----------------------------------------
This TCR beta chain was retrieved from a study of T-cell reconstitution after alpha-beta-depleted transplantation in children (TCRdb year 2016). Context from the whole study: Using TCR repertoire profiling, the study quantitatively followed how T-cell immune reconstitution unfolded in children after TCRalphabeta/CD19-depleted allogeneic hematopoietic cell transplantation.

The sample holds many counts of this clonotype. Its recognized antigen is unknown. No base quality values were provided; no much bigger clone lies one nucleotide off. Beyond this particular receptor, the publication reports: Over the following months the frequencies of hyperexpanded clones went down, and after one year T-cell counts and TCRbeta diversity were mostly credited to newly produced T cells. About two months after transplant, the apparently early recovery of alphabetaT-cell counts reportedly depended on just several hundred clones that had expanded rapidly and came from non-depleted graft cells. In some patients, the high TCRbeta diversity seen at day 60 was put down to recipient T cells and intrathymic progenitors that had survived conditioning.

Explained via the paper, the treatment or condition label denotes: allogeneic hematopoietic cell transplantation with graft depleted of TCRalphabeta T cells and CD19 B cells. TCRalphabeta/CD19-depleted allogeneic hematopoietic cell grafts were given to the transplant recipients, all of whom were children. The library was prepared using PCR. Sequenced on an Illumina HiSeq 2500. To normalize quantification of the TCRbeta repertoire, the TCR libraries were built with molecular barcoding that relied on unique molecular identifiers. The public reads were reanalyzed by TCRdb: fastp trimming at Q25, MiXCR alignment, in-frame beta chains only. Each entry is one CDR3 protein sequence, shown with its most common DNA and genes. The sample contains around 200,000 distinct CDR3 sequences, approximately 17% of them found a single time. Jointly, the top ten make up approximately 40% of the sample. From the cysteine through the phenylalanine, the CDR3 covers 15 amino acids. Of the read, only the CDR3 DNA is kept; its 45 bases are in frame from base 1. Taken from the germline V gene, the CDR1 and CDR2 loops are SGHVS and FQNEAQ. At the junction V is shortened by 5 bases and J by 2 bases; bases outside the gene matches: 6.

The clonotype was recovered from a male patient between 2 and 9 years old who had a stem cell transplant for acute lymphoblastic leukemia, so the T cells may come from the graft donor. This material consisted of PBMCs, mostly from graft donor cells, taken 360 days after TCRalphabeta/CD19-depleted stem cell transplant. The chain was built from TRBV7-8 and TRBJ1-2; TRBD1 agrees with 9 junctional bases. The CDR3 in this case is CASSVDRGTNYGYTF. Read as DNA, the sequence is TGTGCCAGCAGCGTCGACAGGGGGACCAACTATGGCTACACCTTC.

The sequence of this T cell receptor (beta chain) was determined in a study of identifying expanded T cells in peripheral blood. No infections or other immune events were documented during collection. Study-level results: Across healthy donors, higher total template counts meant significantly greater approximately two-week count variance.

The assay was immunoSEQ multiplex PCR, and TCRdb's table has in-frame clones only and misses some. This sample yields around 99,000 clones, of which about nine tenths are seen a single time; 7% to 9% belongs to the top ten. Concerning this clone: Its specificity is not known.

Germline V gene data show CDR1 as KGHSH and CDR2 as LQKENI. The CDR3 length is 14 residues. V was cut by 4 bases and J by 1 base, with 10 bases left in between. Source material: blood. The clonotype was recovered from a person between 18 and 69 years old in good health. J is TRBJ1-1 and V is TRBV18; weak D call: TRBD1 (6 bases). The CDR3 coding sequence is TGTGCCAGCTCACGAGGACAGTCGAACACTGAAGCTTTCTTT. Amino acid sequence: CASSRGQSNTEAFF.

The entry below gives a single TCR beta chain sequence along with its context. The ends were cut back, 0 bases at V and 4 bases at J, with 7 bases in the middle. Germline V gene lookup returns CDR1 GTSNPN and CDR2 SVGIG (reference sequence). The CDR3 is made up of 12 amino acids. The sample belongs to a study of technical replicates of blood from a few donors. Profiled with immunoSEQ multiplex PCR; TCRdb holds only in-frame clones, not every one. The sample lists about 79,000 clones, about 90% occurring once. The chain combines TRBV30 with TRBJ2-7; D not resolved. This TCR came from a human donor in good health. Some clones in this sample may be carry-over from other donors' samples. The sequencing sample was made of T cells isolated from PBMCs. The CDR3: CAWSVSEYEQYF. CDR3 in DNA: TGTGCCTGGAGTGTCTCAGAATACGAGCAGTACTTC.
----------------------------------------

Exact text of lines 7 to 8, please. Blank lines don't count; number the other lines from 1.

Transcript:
Germline V gene data show CDR1 as KGHSH and CDR2 as LQKENI. The CDR3 length is 14 residues. V was cut by 4 bases and J by 1 base, with 10 bases left in between. Source material: blood. The clonotype was recovered from a person between 18 and 69 years old in good health. J is TRBJ1-1 and V is TRBV18; weak D call: TRBD1 (6 bases). The CDR3 coding sequence is TGTGCCAGCTCACGAGGACAGTCGAACACTGAAGCTTTCTTT. Amino acid sequence: CASSRGQSNTEAFF.

The entry below gives a single TCR beta chain sequence along with its context. The ends were cut back, 0 bases at V and 4 bases at J, with 7 bases in the middle. Germline V gene lookup returns CDR1 GTSNPN and CDR2 SVGIG (reference sequence). The CDR3 is made up of 12 amino acids. The sample belongs to a study of technical replicates of blood from a few donors. Profiled with immunoSEQ multiplex PCR; TCRdb holds only in-frame clones, not every one. The sample lists about 79,000 clones, about 90% occurring once. The chain combines TRBV30 with TRBJ2-7; D not resolved. This TCR came from a human donor in good health. Some clones in this sample may be carry-over from other donors' samples. The sequencing sample was made of T cells isolated from PBMCs. The CDR3: CAWSVSEYEQYF. CDR3 in DNA: TGTGCCTGGAGTGTCTCAGAATACGAGCAGTACTTC.